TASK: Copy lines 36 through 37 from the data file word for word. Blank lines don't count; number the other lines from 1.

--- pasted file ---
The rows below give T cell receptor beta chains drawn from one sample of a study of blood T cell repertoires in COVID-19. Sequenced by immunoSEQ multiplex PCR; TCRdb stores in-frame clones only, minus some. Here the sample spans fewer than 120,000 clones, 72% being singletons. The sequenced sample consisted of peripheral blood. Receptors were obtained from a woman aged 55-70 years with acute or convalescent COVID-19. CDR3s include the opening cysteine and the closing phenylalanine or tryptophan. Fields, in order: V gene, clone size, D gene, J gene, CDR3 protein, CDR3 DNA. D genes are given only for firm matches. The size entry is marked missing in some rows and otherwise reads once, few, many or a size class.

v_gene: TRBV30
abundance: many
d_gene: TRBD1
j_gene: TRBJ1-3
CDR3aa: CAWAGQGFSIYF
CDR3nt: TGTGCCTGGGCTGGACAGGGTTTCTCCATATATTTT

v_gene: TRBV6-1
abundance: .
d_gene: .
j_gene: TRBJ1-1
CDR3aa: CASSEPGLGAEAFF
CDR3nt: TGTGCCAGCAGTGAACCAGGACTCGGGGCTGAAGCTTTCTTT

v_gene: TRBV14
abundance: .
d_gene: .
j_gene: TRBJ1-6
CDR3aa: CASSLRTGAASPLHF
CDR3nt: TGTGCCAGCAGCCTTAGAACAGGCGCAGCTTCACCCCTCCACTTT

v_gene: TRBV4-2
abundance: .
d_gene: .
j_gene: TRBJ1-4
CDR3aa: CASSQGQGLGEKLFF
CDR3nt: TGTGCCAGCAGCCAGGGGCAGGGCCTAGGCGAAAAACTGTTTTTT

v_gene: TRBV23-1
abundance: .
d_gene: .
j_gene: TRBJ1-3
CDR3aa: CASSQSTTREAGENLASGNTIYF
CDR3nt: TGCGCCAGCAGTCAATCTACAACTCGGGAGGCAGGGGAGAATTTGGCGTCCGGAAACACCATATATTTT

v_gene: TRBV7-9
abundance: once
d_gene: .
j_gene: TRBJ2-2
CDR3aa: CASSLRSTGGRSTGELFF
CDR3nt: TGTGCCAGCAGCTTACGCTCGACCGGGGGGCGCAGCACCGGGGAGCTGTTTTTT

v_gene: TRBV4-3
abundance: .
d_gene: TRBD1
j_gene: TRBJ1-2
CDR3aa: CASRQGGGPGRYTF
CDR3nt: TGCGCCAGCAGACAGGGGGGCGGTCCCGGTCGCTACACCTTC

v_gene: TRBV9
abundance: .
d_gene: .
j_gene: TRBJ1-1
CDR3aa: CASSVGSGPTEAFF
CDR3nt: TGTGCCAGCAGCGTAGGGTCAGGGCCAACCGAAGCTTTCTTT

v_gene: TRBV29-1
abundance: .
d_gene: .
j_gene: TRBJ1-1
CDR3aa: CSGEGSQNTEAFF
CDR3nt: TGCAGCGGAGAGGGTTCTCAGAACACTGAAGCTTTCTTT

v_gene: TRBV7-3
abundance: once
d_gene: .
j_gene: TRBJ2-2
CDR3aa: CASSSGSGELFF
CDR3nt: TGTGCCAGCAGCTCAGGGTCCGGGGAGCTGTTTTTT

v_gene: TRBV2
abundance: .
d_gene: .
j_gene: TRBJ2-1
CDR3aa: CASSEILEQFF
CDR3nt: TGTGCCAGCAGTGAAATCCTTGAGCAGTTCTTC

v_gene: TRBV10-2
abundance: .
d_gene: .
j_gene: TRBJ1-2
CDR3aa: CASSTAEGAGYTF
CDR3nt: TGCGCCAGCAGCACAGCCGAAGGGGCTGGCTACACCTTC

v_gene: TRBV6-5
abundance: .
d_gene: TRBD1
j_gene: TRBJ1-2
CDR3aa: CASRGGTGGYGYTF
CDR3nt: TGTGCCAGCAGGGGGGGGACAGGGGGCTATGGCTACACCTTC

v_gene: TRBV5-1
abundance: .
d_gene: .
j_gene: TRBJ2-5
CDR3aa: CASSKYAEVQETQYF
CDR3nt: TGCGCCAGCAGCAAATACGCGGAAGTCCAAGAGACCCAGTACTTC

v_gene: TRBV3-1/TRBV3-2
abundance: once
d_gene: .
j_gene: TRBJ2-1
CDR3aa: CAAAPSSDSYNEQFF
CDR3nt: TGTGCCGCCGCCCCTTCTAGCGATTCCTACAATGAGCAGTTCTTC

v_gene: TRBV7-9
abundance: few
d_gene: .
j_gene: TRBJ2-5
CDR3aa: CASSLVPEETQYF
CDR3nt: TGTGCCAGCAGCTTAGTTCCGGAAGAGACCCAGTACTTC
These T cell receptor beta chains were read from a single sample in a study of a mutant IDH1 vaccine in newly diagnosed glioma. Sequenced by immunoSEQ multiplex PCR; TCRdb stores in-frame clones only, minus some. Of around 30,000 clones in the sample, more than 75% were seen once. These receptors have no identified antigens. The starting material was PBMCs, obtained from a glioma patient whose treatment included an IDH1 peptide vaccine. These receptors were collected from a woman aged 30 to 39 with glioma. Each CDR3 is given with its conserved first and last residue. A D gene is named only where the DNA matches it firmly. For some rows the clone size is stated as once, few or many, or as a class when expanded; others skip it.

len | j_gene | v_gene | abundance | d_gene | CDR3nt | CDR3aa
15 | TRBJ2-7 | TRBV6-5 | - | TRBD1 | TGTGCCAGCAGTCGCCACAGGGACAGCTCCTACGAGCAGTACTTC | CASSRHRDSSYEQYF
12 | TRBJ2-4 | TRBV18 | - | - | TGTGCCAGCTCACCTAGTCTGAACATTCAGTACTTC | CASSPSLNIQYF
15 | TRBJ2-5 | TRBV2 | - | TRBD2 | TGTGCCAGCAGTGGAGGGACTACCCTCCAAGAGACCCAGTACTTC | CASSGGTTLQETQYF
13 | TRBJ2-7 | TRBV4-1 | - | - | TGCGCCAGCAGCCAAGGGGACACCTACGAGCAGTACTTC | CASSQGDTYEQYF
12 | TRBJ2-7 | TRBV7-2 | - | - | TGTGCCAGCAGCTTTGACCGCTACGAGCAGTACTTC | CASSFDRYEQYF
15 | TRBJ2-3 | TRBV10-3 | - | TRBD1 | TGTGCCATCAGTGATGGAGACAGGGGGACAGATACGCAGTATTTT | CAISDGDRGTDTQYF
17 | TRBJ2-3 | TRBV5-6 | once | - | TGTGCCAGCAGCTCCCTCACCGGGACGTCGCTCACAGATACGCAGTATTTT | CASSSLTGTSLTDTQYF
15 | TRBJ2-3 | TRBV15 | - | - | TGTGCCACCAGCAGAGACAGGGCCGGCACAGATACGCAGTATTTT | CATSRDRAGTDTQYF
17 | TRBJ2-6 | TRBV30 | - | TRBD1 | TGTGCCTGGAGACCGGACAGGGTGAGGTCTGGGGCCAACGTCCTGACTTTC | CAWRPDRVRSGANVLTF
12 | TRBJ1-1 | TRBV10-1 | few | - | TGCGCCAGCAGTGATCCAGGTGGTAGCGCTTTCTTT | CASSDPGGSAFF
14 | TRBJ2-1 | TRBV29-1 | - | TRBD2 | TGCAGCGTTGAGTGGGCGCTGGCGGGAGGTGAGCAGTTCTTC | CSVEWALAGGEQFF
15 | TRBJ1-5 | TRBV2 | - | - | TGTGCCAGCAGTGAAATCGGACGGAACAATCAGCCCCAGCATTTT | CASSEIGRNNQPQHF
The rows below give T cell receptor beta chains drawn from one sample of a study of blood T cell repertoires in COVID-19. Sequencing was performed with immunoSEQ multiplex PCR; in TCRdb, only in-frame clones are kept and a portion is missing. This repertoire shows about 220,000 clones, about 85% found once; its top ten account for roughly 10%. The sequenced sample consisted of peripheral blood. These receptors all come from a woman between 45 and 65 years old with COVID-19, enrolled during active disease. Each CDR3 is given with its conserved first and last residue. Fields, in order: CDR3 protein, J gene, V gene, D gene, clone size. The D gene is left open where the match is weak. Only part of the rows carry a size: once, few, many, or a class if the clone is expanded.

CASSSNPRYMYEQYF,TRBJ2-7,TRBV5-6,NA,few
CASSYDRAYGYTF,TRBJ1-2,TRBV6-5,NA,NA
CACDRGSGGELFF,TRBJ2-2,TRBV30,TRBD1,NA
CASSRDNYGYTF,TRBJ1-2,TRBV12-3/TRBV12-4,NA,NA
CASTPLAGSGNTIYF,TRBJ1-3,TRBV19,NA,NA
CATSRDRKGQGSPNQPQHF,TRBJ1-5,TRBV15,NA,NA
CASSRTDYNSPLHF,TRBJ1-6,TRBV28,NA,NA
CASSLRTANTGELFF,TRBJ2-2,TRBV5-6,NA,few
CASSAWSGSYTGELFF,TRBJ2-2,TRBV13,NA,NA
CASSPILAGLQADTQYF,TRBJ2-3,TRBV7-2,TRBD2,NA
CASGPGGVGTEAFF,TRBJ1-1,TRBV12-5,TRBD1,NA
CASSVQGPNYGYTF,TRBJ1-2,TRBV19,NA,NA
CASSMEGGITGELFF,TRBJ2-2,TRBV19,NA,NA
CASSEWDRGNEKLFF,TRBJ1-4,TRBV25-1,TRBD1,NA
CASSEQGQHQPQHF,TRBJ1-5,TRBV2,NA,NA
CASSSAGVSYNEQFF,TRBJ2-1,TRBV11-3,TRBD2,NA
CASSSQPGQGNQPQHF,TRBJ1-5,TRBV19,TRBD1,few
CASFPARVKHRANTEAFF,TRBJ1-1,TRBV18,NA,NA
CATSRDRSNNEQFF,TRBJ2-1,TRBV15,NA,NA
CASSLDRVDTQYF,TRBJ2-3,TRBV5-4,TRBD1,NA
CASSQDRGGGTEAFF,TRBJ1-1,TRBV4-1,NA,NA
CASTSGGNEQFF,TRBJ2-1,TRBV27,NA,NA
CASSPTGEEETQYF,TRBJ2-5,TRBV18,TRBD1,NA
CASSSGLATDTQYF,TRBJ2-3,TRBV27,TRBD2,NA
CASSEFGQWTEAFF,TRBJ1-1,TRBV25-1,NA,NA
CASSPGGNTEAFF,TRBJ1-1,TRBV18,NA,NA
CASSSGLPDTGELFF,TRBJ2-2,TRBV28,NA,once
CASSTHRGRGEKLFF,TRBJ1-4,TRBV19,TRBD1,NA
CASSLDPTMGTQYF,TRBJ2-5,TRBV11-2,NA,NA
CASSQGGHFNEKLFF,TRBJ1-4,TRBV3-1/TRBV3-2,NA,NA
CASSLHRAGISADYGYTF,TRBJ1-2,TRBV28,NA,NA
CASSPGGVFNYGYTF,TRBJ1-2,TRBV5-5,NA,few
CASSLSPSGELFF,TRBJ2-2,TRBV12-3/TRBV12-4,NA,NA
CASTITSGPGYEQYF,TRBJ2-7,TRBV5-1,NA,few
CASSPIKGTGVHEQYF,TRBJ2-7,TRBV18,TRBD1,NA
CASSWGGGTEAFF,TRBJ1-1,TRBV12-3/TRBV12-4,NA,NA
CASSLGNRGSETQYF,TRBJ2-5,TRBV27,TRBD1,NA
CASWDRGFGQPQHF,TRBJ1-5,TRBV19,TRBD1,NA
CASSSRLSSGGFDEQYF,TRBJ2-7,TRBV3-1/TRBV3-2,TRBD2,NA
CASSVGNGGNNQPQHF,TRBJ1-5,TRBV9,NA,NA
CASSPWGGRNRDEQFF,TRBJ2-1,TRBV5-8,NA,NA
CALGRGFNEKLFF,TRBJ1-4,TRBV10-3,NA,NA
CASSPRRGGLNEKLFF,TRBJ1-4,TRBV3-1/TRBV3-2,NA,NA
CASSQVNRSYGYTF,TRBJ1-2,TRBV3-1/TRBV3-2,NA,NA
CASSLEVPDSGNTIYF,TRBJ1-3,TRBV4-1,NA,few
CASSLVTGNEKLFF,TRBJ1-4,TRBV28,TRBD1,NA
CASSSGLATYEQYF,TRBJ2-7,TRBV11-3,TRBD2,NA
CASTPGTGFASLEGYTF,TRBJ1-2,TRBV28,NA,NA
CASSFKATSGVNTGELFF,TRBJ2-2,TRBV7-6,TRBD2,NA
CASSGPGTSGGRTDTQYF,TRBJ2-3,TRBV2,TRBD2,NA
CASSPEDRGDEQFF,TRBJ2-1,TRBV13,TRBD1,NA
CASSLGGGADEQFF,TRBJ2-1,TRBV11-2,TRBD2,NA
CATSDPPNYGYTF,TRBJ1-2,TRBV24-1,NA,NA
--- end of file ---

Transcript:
CDR3aa: CASSLRSTGGRSTGELFF
CDR3nt: TGTGCCAGCAGCTTACGCTCGACCGGGGGGCGCAGCACCGGGGAGCTGTTTTTT